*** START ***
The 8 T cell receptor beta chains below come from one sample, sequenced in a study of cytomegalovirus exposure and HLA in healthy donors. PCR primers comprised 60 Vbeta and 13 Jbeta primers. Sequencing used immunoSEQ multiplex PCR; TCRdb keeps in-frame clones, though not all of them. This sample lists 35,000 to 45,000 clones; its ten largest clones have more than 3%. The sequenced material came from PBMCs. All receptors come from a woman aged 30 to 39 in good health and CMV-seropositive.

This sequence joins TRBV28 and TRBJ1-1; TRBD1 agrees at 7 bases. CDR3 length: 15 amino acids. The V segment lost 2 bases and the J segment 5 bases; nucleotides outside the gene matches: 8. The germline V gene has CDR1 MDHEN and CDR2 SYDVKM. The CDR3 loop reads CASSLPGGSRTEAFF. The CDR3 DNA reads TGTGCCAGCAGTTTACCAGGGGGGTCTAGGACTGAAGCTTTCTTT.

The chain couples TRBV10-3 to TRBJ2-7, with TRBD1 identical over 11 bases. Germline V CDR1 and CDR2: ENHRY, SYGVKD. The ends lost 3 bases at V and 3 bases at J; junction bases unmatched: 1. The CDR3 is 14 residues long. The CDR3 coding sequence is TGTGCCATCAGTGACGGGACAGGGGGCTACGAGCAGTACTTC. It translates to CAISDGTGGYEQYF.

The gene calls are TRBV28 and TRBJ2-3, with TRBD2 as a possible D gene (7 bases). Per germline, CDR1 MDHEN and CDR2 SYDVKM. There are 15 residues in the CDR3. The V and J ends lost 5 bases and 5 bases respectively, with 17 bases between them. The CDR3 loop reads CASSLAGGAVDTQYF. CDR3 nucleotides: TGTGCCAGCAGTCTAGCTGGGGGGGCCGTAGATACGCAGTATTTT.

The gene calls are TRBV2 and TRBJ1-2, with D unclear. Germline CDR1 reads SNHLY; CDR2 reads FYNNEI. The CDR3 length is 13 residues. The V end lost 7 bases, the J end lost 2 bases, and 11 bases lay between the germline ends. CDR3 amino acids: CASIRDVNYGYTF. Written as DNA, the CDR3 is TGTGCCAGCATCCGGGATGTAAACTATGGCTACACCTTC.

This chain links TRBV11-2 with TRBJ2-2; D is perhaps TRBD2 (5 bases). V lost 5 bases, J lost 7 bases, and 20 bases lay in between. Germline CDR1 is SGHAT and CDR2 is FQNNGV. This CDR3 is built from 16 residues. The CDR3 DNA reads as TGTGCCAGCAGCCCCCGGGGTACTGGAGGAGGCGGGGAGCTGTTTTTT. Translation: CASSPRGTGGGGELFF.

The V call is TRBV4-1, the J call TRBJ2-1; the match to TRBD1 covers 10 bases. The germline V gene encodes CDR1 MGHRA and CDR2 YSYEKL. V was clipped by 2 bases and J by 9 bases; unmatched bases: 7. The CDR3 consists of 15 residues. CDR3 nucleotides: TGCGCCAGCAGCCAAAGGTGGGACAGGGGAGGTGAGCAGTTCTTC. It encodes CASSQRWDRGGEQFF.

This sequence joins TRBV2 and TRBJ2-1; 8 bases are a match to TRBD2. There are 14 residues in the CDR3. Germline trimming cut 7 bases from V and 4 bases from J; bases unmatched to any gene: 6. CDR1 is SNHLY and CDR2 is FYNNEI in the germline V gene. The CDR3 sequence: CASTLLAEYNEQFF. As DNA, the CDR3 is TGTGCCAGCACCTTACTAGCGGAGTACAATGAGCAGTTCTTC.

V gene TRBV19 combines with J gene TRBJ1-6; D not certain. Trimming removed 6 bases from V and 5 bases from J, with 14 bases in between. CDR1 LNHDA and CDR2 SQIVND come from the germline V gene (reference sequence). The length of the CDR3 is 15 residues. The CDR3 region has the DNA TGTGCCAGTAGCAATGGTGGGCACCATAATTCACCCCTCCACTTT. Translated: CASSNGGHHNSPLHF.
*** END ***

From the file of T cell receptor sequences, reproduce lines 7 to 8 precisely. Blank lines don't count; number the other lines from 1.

The V call is TRBV4-1, the J call TRBJ2-1; the match to TRBD1 covers 10 bases. The germline V gene encodes CDR1 MGHRA and CDR2 YSYEKL. V was clipped by 2 bases and J by 9 bases; unmatched bases: 7. The CDR3 consists of 15 residues. CDR3 nucleotides: TGCGCCAGCAGCCAAAGGTGGGACAGGGGAGGTGAGCAGTTCTTC. It encodes CASSQRWDRGGEQFF.

This sequence joins TRBV2 and TRBJ2-1; 8 bases are a match to TRBD2. There are 14 residues in the CDR3. Germline trimming cut 7 bases from V and 4 bases from J; bases unmatched to any gene: 6. CDR1 is SNHLY and CDR2 is FYNNEI in the germline V gene. The CDR3 sequence: CASTLLAEYNEQFF. As DNA, the CDR3 is TGTGCCAGCACCTTACTAGCGGAGTACAATGAGCAGTTCTTC.